6th April 2012
ON SYRIA TONY BLAIR SAYS – well… not that much.
If you’re a Tweep or a Facebook socialite concerned over Middle East issues you will have seen the regurgitated, all-knowing - “Well? So what is the Middle East peace envoy doing about THIS?”
The question is usually spat out with putrid venom, which is only to be expected given that it emanates from the depths of malodorous ignorance. (See – Tony Blair is not the ‘envoy’ )
The mention of Mr Blair’s name raises such hackles in some quarters that he now falls into the category – damnedifhedoesdamnedifhedoesn’t.
Ever wary of being accused of “intervention” it is unusual for the former prime minister to say much overtly about domestic politics or even international politics. For that reason alone his video interview yesterday with ITV News’ Mark Austin is worthy of note.
TO INTERVENE OR NOT TO INTERVENE?
Harking back to his 1999 Chicago “Doctrine of The International Community” Mark Austin says – “So although Mr Blair is no longer in power, the question is whether as an enthusiastic interventionist, he would now support military action in Syria.”
Austin: “In an interview I put that question to him. He said that Assad cannot be allowed to continue killing people but fell short of calling for military intervention. Though he did say “all options should remain open”.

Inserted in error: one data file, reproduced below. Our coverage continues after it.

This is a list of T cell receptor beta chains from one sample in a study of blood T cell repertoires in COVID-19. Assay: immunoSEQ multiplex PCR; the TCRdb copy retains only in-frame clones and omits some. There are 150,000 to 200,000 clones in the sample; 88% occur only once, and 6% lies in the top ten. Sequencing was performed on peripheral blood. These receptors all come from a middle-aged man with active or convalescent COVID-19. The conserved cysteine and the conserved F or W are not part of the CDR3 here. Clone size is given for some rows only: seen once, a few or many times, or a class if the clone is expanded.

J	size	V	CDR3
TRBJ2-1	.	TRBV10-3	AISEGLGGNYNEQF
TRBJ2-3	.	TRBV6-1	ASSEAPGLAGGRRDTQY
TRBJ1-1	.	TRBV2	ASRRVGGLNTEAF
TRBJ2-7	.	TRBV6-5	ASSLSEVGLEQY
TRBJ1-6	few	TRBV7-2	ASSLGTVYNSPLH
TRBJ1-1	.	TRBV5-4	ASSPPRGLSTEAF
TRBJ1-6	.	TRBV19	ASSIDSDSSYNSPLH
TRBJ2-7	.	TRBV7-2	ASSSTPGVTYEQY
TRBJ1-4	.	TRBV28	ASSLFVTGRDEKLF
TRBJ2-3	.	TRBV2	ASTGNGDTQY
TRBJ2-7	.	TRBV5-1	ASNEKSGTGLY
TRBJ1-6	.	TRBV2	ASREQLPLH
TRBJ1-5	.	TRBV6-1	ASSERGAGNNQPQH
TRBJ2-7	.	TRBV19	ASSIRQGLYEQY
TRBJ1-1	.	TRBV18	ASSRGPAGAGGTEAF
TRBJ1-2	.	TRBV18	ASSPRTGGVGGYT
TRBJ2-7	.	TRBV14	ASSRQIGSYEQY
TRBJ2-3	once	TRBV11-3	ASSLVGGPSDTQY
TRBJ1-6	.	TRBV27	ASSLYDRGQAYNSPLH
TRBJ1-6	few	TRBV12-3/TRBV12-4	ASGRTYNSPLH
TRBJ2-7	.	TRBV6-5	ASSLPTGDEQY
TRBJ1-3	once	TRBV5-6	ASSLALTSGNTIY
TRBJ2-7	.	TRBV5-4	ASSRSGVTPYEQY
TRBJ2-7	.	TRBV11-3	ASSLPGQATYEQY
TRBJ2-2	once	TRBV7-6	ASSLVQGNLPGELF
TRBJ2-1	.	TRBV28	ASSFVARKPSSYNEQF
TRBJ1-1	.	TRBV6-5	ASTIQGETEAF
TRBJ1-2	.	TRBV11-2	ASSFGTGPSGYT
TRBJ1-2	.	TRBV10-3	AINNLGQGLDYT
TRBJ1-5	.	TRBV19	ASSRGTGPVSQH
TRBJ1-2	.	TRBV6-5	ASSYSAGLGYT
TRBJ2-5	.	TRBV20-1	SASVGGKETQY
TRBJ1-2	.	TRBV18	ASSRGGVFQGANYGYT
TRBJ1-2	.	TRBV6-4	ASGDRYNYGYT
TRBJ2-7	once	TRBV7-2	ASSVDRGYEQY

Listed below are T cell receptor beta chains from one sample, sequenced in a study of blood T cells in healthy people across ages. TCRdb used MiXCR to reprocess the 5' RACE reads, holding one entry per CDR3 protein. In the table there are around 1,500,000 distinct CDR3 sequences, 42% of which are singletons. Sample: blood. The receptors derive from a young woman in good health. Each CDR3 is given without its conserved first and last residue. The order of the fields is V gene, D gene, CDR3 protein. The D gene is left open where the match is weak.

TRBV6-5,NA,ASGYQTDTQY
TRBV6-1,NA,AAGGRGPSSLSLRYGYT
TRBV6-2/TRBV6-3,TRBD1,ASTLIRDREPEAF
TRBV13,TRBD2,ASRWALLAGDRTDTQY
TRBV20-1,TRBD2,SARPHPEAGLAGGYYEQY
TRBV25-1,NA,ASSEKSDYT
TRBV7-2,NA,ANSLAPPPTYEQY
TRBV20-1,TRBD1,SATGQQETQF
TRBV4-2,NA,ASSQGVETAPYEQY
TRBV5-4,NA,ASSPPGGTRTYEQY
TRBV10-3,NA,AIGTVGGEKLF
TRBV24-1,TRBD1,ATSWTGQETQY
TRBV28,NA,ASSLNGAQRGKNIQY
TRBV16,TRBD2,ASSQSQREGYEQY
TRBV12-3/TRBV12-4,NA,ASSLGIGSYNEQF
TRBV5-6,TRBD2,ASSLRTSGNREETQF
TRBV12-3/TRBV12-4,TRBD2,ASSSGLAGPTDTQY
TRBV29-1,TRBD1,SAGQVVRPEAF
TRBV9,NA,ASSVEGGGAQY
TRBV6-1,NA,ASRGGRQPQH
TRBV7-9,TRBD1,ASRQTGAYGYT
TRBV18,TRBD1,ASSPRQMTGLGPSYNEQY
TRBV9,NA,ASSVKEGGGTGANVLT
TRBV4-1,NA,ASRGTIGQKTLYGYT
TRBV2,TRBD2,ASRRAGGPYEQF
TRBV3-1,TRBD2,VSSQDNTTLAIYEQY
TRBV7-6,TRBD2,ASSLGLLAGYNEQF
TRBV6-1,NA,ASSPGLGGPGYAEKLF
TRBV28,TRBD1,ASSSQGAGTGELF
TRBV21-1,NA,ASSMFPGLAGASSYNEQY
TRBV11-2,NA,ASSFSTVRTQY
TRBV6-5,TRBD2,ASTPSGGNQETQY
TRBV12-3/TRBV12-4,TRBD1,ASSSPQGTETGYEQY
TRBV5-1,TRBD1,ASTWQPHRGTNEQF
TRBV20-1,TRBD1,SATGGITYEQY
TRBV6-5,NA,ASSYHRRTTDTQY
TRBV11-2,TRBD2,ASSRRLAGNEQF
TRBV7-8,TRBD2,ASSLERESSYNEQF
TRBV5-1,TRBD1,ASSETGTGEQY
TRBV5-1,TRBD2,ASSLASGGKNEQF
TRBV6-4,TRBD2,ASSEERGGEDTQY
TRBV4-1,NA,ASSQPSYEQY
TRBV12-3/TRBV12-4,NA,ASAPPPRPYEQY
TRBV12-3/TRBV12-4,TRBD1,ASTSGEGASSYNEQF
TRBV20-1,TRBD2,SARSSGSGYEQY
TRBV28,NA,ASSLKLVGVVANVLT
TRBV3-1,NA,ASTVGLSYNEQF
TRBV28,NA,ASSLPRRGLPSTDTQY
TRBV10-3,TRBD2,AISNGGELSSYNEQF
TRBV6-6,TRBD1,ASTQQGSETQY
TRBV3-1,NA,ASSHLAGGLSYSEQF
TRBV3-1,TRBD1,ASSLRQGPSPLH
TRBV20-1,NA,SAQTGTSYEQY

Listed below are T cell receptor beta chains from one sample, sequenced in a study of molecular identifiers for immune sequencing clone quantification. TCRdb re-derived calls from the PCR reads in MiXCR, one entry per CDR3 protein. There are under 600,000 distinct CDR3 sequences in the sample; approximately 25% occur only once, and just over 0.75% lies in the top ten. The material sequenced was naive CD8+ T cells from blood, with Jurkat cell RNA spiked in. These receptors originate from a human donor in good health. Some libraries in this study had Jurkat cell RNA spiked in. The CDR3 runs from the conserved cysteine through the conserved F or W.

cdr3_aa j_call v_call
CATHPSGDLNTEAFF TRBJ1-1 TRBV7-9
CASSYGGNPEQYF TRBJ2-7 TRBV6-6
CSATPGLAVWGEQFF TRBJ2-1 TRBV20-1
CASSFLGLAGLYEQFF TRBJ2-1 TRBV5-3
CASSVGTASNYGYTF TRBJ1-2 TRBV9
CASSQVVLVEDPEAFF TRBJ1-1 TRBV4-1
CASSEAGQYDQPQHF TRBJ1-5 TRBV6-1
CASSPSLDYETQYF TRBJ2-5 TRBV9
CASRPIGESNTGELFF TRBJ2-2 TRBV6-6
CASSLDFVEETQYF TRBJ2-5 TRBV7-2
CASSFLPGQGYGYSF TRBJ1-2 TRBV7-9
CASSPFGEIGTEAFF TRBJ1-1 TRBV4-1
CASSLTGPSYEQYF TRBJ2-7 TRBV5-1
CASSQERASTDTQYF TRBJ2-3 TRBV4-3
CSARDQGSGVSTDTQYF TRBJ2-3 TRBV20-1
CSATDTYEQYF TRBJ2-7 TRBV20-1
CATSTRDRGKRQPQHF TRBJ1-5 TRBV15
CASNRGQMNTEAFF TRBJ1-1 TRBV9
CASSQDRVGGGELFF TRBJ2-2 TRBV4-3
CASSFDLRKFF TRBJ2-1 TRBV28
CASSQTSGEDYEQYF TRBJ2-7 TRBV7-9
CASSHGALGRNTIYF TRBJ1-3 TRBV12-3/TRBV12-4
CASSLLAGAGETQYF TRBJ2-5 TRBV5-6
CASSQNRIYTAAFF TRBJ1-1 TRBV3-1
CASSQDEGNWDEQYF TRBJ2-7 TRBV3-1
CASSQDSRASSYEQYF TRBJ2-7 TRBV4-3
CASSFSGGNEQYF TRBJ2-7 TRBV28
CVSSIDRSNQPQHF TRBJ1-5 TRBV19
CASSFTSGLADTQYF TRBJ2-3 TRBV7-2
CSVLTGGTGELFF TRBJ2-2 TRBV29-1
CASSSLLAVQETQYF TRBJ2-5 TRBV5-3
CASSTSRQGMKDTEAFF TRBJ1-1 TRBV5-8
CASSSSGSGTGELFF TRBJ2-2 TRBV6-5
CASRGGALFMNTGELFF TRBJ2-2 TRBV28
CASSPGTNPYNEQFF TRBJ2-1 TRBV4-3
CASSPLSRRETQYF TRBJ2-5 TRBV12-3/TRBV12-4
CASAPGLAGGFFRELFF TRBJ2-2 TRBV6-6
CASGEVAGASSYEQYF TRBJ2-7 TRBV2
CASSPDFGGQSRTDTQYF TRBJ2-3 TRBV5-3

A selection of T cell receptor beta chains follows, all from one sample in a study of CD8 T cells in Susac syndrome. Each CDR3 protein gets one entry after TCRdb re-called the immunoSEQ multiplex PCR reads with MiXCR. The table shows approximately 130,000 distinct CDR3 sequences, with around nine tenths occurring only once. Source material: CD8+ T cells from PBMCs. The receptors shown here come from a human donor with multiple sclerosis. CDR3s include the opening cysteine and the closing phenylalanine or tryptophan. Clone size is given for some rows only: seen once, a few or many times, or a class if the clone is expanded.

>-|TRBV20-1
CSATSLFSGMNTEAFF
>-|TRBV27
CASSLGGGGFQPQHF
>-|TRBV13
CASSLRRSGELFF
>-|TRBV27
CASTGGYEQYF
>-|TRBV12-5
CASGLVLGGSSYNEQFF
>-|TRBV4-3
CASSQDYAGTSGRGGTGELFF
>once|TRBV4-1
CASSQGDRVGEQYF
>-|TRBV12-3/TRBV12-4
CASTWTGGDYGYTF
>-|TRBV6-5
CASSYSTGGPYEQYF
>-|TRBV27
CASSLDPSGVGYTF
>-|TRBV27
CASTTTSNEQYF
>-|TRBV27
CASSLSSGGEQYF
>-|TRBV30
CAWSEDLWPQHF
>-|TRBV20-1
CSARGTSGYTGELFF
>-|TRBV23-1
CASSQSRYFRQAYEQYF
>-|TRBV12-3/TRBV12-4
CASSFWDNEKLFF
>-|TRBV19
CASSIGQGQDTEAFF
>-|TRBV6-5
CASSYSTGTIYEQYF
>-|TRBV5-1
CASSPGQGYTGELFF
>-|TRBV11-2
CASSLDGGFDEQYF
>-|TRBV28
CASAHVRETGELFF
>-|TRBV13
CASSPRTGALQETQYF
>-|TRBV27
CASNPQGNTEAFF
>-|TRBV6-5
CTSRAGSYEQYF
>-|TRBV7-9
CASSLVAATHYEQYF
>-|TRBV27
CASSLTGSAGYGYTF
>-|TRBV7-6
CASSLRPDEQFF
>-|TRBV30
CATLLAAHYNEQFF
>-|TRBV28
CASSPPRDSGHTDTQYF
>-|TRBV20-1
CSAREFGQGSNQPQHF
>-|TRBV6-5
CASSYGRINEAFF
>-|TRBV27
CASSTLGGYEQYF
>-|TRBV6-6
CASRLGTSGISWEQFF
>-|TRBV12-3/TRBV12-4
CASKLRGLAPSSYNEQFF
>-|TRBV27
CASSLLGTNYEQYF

In my own humble opinion Tony Blair is actually saying nothing new here. Faced with such international threats he always says and always did say – “all options should remain open.”
But I do notice that he doesn’t mention the UN at all, at least in this section of the interview. Perhaps there is a reason for that. (Kofi Annan: “Syria violence must end by April 12th”)
And what of the positions on Syria of the present government and Her Majesty’s loyal opposition?
Well, we can look at HALF of the present government/coalition. The Liberal Democrats are insular and think nothing much about foreign policy except with hands-off or when it can be handled without cost. In other words, hardly EVER.
Last thing I recall on Syria from Nick Clegg was on 6th February, when he said he was “bitterly disappointed” over Russia’s & China’s UN veto. Bless.
On 5th April the Foreign Secretary William Hague said -
“The Syrian authorities must prove to the international community and more importantly the Syrian people that they are sincere about ending the killing. If they do not, the Security Council must act to increase the pressure on the regime.”
A month earlier, on 6th March, Ed Miliband at PMQ -
Miliband: “.. that he will be making clear to [Putin] that action is necessary and that the Russian position is frankly unacceptable”.
“Action is necessary”? What kind of action, Mr Miliband?
Since then… silence.
I am left wondering how the present leader of the Labour party would be reacting if he were in the prime minister’s seat right now.
The left, especially the New/Old I’m not Tony Blair left, must find itself in a tricky situation. After all, not for them the interventionism which STOPS dynastic, tyrannical leaders killing their own. Perish the thought. To be fair my assumption is that all of the parties would be supporting the stance of the present government: do nothing, make the right condemnatory noises and hope that – THIS time – Kofi Annan & the UN can be effective.